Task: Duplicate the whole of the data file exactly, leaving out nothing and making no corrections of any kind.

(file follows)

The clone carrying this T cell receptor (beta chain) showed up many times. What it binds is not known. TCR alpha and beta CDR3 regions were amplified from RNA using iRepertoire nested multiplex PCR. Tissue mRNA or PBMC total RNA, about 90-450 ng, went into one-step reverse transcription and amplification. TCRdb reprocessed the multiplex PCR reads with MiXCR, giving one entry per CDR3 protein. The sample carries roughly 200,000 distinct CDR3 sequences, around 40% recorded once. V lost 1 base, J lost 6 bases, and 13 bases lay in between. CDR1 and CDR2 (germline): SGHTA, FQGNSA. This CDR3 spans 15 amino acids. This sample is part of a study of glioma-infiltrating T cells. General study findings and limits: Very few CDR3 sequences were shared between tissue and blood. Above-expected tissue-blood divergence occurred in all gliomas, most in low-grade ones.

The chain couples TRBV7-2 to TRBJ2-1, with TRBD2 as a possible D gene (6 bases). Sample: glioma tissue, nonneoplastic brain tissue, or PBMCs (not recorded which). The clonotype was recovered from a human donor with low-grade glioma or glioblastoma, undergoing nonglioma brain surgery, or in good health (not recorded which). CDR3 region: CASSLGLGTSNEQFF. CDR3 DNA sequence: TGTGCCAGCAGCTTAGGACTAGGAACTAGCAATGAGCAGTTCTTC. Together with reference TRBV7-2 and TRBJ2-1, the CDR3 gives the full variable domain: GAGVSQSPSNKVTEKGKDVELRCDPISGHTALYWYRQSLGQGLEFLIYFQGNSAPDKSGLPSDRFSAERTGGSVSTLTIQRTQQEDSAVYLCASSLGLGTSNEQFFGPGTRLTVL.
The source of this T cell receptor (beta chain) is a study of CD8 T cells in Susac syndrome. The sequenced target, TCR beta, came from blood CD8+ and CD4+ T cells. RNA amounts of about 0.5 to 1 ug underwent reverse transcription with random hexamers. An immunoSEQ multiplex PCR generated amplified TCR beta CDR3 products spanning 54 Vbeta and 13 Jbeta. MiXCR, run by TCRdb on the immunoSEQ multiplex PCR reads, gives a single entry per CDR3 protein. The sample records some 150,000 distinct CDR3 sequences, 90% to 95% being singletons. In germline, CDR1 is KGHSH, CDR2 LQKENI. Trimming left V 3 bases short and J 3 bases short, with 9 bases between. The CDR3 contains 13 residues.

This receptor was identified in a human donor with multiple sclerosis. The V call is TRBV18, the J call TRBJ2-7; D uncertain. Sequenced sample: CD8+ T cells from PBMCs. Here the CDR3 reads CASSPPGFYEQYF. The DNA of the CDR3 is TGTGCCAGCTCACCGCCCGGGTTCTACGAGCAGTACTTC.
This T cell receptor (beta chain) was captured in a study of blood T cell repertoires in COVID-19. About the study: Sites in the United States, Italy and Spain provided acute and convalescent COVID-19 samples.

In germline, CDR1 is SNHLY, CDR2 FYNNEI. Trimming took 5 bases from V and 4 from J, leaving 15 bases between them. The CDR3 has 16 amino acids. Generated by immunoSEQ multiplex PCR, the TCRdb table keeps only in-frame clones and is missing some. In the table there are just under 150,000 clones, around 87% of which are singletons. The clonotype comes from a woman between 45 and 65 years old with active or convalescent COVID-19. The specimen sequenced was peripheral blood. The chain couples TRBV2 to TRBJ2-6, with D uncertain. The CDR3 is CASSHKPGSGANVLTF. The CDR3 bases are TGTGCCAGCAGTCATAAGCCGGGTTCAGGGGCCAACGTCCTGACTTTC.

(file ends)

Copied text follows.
The clone carrying this T cell receptor (beta chain) showed up many times. What it binds is not known. TCR alpha and beta CDR3 regions were amplified from RNA using iRepertoire nested multiplex PCR. Tissue mRNA or PBMC total RNA, about 90-450 ng, went into one-step reverse transcription and amplification. TCRdb reprocessed the multiplex PCR reads with MiXCR, giving one entry per CDR3 protein. The sample carries roughly 200,000 distinct CDR3 sequences, around 40% recorded once. V lost 1 base, J lost 6 bases, and 13 bases lay in between. CDR1 and CDR2 (germline): SGHTA, FQGNSA. This CDR3 spans 15 amino acids. This sample is part of a study of glioma-infiltrating T cells. General study findings and limits: Very few CDR3 sequences were shared between tissue and blood. Above-expected tissue-blood divergence occurred in all gliomas, most in low-grade ones.

The chain couples TRBV7-2 to TRBJ2-1, with TRBD2 as a possible D gene (6 bases). Sample: glioma tissue, nonneoplastic brain tissue, or PBMCs (not recorded which). The clonotype was recovered from a human donor with low-grade glioma or glioblastoma, undergoing nonglioma brain surgery, or in good health (not recorded which). CDR3 region: CASSLGLGTSNEQFF. CDR3 DNA sequence: TGTGCCAGCAGCTTAGGACTAGGAACTAGCAATGAGCAGTTCTTC. Together with reference TRBV7-2 and TRBJ2-1, the CDR3 gives the full variable domain: GAGVSQSPSNKVTEKGKDVELRCDPISGHTALYWYRQSLGQGLEFLIYFQGNSAPDKSGLPSDRFSAERTGGSVSTLTIQRTQQEDSAVYLCASSLGLGTSNEQFFGPGTRLTVL.
The source of this T cell receptor (beta chain) is a study of CD8 T cells in Susac syndrome. The sequenced target, TCR beta, came from blood CD8+ and CD4+ T cells. RNA amounts of about 0.5 to 1 ug underwent reverse transcription with random hexamers. An immunoSEQ multiplex PCR generated amplified TCR beta CDR3 products spanning 54 Vbeta and 13 Jbeta. MiXCR, run by TCRdb on the immunoSEQ multiplex PCR reads, gives a single entry per CDR3 protein. The sample records some 150,000 distinct CDR3 sequences, 90% to 95% being singletons. In germline, CDR1 is KGHSH, CDR2 LQKENI. Trimming left V 3 bases short and J 3 bases short, with 9 bases between. The CDR3 contains 13 residues.

This receptor was identified in a human donor with multiple sclerosis. The V call is TRBV18, the J call TRBJ2-7; D uncertain. Sequenced sample: CD8+ T cells from PBMCs. Here the CDR3 reads CASSPPGFYEQYF. The DNA of the CDR3 is TGTGCCAGCTCACCGCCCGGGTTCTACGAGCAGTACTTC.
This T cell receptor (beta chain) was captured in a study of blood T cell repertoires in COVID-19. About the study: Sites in the United States, Italy and Spain provided acute and convalescent COVID-19 samples.

In germline, CDR1 is SNHLY, CDR2 FYNNEI. Trimming took 5 bases from V and 4 from J, leaving 15 bases between them. The CDR3 has 16 amino acids. Generated by immunoSEQ multiplex PCR, the TCRdb table keeps only in-frame clones and is missing some. In the table there are just under 150,000 clones, around 87% of which are singletons. The clonotype comes from a woman between 45 and 65 years old with active or convalescent COVID-19. The specimen sequenced was peripheral blood. The chain couples TRBV2 to TRBJ2-6, with D uncertain. The CDR3 is CASSHKPGSGANVLTF. The CDR3 bases are TGTGCCAGCAGTCATAAGCCGGGTTCAGGGGCCAACGTCCTGACTTTC.